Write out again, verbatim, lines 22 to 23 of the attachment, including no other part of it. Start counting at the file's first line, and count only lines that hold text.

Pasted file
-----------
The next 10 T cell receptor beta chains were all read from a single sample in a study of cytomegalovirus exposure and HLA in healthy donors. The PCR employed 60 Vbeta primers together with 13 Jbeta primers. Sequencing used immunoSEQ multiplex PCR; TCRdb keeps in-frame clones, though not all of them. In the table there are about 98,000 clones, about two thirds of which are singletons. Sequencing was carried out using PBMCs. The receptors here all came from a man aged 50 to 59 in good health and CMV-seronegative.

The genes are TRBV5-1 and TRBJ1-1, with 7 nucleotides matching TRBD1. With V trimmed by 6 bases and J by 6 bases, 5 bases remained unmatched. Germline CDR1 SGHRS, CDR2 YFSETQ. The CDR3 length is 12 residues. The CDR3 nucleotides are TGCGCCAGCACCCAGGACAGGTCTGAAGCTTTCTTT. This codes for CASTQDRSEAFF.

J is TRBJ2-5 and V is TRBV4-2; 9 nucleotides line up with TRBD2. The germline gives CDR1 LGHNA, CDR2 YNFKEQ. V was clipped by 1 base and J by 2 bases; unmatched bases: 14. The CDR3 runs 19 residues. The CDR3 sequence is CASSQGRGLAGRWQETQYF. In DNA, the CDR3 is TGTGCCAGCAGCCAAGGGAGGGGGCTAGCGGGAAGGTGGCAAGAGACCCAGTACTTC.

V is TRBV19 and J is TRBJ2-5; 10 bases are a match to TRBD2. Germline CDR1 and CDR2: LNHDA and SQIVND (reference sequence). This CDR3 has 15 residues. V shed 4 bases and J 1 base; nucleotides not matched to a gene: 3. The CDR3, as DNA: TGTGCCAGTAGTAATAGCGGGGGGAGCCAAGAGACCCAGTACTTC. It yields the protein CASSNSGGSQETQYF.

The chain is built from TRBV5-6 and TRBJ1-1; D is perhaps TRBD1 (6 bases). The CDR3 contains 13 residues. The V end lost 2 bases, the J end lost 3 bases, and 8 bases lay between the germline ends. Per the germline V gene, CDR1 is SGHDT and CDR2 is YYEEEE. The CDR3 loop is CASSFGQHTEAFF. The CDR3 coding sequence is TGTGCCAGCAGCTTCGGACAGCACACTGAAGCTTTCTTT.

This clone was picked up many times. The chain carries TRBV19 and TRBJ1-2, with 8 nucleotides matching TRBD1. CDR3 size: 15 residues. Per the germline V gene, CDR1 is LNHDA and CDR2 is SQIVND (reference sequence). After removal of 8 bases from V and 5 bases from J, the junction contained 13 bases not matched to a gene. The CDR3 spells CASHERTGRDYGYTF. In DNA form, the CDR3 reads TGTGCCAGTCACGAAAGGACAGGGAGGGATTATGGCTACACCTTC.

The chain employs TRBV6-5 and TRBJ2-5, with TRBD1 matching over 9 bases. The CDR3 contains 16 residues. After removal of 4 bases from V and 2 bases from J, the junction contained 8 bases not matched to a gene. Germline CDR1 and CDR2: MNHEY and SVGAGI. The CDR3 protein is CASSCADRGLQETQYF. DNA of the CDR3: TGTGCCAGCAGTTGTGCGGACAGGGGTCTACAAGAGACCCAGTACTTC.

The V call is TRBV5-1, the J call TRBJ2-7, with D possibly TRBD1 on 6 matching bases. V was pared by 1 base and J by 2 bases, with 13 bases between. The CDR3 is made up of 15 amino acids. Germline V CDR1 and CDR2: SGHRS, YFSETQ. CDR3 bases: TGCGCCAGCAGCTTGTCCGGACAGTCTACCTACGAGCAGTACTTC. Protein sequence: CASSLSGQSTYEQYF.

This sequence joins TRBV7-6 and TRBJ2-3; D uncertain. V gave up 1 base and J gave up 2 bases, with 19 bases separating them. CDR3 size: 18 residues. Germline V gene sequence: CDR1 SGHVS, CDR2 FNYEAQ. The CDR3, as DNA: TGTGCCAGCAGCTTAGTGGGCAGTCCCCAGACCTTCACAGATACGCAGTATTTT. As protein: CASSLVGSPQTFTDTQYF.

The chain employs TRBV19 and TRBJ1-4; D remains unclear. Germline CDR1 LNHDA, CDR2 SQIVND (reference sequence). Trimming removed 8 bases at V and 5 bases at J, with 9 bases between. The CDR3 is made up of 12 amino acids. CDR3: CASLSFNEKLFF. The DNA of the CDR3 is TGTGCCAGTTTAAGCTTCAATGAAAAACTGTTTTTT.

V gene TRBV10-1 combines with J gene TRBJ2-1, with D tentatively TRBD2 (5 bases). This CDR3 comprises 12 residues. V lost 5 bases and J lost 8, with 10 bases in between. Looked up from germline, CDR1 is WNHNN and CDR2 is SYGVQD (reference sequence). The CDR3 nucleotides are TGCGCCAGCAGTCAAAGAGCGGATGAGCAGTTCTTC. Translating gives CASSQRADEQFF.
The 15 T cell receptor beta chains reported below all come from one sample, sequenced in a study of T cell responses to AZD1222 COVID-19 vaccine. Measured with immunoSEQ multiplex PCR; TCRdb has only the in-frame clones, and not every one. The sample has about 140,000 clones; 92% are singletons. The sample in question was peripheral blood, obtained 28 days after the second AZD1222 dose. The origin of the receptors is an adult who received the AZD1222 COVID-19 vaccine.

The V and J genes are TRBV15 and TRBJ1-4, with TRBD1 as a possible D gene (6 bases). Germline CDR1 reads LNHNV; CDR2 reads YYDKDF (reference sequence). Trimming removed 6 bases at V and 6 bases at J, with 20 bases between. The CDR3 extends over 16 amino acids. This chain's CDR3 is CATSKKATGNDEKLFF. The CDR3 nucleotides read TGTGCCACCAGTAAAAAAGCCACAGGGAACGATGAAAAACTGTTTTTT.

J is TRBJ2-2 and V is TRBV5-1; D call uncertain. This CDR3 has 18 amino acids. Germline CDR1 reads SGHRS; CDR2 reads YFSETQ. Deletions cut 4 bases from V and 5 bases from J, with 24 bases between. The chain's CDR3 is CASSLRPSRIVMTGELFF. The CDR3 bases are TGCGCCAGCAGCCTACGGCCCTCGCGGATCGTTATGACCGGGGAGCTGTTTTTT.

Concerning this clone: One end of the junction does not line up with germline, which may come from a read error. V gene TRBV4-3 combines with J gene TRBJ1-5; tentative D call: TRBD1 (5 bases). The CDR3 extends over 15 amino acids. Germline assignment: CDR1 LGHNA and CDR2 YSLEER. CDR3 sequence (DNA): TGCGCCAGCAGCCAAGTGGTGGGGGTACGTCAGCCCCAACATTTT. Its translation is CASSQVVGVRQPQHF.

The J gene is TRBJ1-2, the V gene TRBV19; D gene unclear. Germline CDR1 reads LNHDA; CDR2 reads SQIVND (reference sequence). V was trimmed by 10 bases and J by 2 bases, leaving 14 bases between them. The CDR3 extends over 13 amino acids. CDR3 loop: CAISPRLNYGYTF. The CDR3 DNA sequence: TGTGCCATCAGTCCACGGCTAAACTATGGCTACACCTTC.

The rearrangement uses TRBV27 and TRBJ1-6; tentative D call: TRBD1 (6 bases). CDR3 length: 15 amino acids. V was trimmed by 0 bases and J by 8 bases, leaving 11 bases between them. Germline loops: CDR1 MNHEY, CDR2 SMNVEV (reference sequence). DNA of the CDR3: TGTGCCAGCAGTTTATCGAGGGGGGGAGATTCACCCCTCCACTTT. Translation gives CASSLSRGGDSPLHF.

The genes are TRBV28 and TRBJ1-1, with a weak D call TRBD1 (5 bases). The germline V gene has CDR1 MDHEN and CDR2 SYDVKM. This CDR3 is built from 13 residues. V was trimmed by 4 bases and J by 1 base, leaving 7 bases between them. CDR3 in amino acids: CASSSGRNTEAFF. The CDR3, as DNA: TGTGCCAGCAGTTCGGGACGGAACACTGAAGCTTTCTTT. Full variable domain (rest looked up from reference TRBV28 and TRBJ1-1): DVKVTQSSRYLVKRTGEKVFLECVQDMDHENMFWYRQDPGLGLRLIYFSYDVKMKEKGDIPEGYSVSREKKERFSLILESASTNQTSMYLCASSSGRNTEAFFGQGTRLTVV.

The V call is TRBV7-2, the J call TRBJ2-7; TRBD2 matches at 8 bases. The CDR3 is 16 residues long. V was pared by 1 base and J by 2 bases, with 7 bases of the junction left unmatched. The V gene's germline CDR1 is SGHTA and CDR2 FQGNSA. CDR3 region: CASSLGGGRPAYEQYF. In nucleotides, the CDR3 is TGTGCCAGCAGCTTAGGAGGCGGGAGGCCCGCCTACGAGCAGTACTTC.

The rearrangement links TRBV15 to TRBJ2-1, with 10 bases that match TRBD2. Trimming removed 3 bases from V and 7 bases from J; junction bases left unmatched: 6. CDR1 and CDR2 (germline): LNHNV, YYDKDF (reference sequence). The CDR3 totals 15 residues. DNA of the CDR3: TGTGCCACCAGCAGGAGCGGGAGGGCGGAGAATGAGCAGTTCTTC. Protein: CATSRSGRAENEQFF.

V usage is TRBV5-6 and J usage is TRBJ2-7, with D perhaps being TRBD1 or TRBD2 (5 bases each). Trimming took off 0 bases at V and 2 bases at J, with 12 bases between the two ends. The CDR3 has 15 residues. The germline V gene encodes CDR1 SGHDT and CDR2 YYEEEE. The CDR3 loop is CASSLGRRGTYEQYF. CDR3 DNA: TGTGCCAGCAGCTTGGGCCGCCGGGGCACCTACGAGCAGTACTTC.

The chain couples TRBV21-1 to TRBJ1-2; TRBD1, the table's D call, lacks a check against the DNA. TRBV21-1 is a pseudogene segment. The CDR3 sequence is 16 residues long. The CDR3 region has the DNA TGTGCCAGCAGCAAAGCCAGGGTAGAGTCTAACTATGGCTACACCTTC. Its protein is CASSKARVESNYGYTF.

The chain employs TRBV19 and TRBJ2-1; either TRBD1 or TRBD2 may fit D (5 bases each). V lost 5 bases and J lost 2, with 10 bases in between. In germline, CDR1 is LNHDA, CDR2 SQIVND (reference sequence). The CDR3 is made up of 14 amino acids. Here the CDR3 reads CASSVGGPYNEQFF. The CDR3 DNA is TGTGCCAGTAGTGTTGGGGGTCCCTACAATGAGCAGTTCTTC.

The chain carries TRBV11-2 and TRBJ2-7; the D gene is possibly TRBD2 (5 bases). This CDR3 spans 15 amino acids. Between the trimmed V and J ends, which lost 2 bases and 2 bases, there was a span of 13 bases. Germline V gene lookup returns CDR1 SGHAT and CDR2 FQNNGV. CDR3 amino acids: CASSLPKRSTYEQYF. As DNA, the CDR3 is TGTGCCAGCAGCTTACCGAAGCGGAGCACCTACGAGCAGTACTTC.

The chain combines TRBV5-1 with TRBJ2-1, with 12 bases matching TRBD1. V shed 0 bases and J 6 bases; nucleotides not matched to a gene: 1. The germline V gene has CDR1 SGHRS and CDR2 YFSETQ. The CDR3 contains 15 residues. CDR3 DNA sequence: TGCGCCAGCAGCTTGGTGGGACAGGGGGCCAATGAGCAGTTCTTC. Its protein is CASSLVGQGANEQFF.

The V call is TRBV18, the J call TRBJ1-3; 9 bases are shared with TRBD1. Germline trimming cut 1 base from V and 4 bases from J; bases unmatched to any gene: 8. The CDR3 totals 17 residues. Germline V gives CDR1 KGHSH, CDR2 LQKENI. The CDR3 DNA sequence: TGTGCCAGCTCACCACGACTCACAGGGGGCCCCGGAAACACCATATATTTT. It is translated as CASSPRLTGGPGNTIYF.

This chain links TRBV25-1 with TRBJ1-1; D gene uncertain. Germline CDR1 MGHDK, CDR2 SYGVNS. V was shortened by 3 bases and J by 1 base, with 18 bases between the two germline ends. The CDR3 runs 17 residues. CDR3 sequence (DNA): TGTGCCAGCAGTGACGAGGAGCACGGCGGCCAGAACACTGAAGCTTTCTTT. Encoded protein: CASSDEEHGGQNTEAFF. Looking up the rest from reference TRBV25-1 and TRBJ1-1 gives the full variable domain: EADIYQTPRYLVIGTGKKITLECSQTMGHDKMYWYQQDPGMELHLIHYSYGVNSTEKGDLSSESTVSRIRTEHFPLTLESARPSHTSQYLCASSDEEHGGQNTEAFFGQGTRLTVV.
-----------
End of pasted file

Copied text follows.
The chain couples TRBV21-1 to TRBJ1-2; TRBD1, the table's D call, lacks a check against the DNA. TRBV21-1 is a pseudogene segment. The CDR3 sequence is 16 residues long. The CDR3 region has the DNA TGTGCCAGCAGCAAAGCCAGGGTAGAGTCTAACTATGGCTACACCTTC. Its protein is CASSKARVESNYGYTF.

The chain employs TRBV19 and TRBJ2-1; either TRBD1 or TRBD2 may fit D (5 bases each). V lost 5 bases and J lost 2, with 10 bases in between. In germline, CDR1 is LNHDA, CDR2 SQIVND (reference sequence). The CDR3 is made up of 14 amino acids. Here the CDR3 reads CASSVGGPYNEQFF. The CDR3 DNA is TGTGCCAGTAGTGTTGGGGGTCCCTACAATGAGCAGTTCTTC.